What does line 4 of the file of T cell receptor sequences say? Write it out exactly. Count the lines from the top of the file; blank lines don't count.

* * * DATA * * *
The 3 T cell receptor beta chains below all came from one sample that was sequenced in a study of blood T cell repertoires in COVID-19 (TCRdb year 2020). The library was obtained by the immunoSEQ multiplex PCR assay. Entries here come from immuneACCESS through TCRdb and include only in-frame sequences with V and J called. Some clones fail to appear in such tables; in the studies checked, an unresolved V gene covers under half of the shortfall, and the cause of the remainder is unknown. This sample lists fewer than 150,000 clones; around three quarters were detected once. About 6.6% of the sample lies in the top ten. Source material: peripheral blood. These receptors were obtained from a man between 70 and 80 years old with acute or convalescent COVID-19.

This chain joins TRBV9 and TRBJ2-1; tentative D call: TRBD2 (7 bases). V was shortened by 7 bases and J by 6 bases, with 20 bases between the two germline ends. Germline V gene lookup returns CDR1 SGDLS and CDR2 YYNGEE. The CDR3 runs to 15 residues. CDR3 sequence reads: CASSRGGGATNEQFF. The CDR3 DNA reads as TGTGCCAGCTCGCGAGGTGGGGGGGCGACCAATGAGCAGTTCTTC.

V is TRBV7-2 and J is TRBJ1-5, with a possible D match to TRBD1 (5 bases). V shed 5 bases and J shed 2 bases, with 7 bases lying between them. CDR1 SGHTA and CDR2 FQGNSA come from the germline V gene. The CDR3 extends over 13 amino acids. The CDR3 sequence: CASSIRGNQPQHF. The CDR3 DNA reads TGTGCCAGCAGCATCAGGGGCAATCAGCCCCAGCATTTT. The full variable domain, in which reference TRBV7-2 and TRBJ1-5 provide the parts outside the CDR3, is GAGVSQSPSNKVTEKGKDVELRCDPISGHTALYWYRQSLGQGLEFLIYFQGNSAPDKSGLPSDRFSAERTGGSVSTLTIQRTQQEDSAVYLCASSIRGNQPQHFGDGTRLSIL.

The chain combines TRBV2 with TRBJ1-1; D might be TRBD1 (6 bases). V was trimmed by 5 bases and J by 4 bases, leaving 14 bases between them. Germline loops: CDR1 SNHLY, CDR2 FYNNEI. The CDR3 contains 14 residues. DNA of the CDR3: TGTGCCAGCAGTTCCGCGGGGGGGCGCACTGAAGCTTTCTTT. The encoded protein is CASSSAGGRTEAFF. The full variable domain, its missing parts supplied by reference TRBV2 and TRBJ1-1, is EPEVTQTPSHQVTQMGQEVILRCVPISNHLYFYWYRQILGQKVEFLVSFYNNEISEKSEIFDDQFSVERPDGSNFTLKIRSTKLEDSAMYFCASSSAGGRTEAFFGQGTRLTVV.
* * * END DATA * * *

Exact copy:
The chain combines TRBV2 with TRBJ1-1; D might be TRBD1 (6 bases). V was trimmed by 5 bases and J by 4 bases, leaving 14 bases between them. Germline loops: CDR1 SNHLY, CDR2 FYNNEI. The CDR3 contains 14 residues. DNA of the CDR3: TGTGCCAGCAGTTCCGCGGGGGGGCGCACTGAAGCTTTCTTT. The encoded protein is CASSSAGGRTEAFF. The full variable domain, its missing parts supplied by reference TRBV2 and TRBJ1-1, is EPEVTQTPSHQVTQMGQEVILRCVPISNHLYFYWYRQILGQKVEFLVSFYNNEISEKSEIFDDQFSVERPDGSNFTLKIRSTKLEDSAMYFCASSSAGGRTEAFFGQGTRLTVV.